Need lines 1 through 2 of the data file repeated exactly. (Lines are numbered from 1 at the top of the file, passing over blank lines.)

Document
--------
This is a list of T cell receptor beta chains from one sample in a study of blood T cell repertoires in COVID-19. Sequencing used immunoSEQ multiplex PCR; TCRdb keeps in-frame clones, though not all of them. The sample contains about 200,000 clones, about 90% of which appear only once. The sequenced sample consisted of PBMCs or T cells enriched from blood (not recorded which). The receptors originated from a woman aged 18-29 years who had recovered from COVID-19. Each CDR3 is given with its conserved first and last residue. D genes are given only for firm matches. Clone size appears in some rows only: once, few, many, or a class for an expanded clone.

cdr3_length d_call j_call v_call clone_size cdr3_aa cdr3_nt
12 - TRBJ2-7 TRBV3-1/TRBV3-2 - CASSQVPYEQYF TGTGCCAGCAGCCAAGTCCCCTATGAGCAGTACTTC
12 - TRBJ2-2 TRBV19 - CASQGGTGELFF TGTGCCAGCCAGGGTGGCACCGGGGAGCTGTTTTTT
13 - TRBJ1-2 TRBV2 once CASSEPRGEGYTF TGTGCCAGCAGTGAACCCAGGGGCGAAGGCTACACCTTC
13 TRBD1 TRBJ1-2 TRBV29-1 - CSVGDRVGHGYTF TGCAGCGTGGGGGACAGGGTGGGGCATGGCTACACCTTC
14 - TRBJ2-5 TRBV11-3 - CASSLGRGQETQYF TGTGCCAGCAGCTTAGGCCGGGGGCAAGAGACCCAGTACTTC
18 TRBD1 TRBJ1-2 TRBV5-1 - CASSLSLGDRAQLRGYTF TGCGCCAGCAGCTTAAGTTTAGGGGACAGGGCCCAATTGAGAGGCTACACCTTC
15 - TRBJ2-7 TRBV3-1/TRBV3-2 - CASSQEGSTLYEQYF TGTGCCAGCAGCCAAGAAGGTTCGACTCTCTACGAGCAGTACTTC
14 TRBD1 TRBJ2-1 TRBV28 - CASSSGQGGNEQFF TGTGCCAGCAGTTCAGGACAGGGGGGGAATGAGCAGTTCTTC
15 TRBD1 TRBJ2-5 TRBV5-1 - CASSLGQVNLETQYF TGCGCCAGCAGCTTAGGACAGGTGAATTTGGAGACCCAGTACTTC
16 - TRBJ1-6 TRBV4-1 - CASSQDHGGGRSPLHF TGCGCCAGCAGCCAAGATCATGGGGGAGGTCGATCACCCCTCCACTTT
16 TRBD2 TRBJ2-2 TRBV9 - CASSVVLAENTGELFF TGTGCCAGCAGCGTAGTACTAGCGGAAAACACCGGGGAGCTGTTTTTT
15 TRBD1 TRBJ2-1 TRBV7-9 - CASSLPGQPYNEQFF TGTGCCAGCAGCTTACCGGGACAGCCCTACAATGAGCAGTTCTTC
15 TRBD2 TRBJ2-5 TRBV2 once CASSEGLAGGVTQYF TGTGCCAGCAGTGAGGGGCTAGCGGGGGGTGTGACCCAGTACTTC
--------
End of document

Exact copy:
This is a list of T cell receptor beta chains from one sample in a study of blood T cell repertoires in COVID-19. Sequencing used immunoSEQ multiplex PCR; TCRdb keeps in-frame clones, though not all of them. The sample contains about 200,000 clones, about 90% of which appear only once. The sequenced sample consisted of PBMCs or T cells enriched from blood (not recorded which). The receptors originated from a woman aged 18-29 years who had recovered from COVID-19. Each CDR3 is given with its conserved first and last residue. D genes are given only for firm matches. Clone size appears in some rows only: once, few, many, or a class for an expanded clone.

cdr3_length d_call j_call v_call clone_size cdr3_aa cdr3_nt